The mechanics of a power kick_using soccer as an example_
Final ball velocity depends upon several factors. There are, however, three primary determinants in ball velocity:
If the hip of the kicking leg is not fully extended prior to foot plant, subsequent leg swing velocity will be reduced. This extension ("cocking") of the hip (1) allows greater distance for the leg to increase its velocity on the forward swing, (2) stretches the muscles which cross the hip to facilitate their contraction and recoil of the leg, and (3) permits greater rotation of the hip.
If the supporting leg flexes excessively during foot plant, the velocity of the kicking leg will be reduced.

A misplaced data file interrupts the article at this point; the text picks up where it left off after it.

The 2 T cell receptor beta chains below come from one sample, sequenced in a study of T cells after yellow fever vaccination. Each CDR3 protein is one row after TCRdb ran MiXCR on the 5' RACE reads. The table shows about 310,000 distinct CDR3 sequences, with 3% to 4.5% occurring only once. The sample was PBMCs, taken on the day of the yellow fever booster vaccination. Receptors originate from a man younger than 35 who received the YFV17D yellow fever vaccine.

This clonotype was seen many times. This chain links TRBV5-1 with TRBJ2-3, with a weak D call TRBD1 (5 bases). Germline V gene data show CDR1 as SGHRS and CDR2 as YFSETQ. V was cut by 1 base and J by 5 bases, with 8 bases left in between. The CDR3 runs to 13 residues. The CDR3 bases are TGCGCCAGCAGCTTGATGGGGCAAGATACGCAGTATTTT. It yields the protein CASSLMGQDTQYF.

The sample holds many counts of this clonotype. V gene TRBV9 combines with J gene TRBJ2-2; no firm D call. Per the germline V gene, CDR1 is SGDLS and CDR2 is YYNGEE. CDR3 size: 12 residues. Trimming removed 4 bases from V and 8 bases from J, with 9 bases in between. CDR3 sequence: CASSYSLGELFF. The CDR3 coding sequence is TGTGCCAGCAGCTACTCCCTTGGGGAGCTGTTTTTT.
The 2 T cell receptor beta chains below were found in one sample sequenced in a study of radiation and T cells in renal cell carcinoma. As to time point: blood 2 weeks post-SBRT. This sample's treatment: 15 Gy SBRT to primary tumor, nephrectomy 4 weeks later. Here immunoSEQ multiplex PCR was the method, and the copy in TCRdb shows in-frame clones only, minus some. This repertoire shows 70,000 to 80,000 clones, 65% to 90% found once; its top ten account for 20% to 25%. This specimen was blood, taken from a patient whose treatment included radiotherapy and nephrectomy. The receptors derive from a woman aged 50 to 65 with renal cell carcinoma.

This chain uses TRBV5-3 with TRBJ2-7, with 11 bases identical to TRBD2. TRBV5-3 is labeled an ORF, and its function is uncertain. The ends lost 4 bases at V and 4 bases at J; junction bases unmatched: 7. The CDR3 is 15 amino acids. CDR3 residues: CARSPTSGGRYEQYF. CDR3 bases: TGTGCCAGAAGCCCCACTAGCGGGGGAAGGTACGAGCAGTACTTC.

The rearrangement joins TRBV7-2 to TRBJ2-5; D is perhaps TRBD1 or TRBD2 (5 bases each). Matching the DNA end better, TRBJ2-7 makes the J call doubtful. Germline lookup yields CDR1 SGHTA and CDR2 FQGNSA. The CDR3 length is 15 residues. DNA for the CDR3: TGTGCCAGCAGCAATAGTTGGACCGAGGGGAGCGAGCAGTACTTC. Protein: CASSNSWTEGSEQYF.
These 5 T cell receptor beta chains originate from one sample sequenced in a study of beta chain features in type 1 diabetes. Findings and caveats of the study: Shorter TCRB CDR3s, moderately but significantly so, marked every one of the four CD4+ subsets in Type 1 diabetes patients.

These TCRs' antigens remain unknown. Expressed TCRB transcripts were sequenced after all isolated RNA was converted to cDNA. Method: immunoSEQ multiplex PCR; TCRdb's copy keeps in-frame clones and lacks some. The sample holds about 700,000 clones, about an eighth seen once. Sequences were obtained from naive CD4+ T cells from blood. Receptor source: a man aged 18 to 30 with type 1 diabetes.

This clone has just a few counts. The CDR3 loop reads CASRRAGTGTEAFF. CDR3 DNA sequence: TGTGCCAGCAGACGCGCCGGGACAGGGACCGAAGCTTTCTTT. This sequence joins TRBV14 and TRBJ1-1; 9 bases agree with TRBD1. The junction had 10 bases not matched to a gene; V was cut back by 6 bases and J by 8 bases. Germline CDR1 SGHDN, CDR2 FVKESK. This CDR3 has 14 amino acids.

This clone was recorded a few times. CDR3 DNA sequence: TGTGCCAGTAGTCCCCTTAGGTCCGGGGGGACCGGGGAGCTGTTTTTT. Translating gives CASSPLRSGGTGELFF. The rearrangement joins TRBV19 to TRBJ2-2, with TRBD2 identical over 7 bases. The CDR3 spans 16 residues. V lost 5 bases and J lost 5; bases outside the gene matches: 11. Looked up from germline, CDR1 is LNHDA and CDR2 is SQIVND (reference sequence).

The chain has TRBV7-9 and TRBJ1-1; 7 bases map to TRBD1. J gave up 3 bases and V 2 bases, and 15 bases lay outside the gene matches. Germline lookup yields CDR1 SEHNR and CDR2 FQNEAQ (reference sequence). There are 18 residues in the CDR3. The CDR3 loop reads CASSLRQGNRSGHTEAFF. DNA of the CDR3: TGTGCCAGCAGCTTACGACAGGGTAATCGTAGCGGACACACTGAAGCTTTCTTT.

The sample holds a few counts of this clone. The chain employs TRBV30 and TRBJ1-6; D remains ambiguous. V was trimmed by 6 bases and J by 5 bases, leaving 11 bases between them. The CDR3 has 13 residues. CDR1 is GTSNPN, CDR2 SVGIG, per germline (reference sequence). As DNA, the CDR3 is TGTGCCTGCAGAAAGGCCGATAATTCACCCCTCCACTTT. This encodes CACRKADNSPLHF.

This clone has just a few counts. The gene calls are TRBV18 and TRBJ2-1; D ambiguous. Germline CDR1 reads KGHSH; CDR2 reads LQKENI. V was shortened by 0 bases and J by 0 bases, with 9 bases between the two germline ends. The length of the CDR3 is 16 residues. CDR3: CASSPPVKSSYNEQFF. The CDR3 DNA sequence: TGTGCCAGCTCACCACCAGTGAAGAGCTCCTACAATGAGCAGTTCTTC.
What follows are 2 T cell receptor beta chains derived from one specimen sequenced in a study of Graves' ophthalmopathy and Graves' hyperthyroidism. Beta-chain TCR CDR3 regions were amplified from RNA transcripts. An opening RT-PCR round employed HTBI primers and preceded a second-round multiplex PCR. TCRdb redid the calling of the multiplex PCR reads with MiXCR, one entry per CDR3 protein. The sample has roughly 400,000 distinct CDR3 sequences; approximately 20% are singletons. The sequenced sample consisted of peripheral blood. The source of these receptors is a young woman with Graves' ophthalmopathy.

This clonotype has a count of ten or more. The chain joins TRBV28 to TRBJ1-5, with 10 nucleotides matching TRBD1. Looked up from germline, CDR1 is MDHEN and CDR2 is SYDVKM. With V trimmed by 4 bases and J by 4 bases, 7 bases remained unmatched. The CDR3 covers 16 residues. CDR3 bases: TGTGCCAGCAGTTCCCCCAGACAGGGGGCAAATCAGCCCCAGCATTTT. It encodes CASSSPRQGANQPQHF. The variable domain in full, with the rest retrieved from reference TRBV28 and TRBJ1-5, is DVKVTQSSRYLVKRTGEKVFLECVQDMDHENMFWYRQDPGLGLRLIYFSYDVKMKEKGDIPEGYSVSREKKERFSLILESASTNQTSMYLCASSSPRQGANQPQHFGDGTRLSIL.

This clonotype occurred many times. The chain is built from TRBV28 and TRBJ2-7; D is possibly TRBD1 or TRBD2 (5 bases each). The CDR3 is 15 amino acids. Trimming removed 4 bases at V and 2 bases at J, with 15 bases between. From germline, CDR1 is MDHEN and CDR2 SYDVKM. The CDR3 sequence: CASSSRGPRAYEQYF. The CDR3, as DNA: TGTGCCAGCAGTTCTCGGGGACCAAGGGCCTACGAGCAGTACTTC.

On the other hand, a firm supporting leg "blocks" the forward motion of its hip and increases the velocity of the swing leg.
Improper coordination and sequencing of movements in the kick will reduce possible ball velocity.
The order of events in the kicking leg, following hip extension, are: (1) hip rotation, (2) forward swing of the thigh, and (3) forward swing of the shank. Each of these movements should increase the velocity of the subsequent segment resulting in maximum velocity at the foot just prior to impact with the ball. The action of the leg should be like a whip "snapped" at the ball.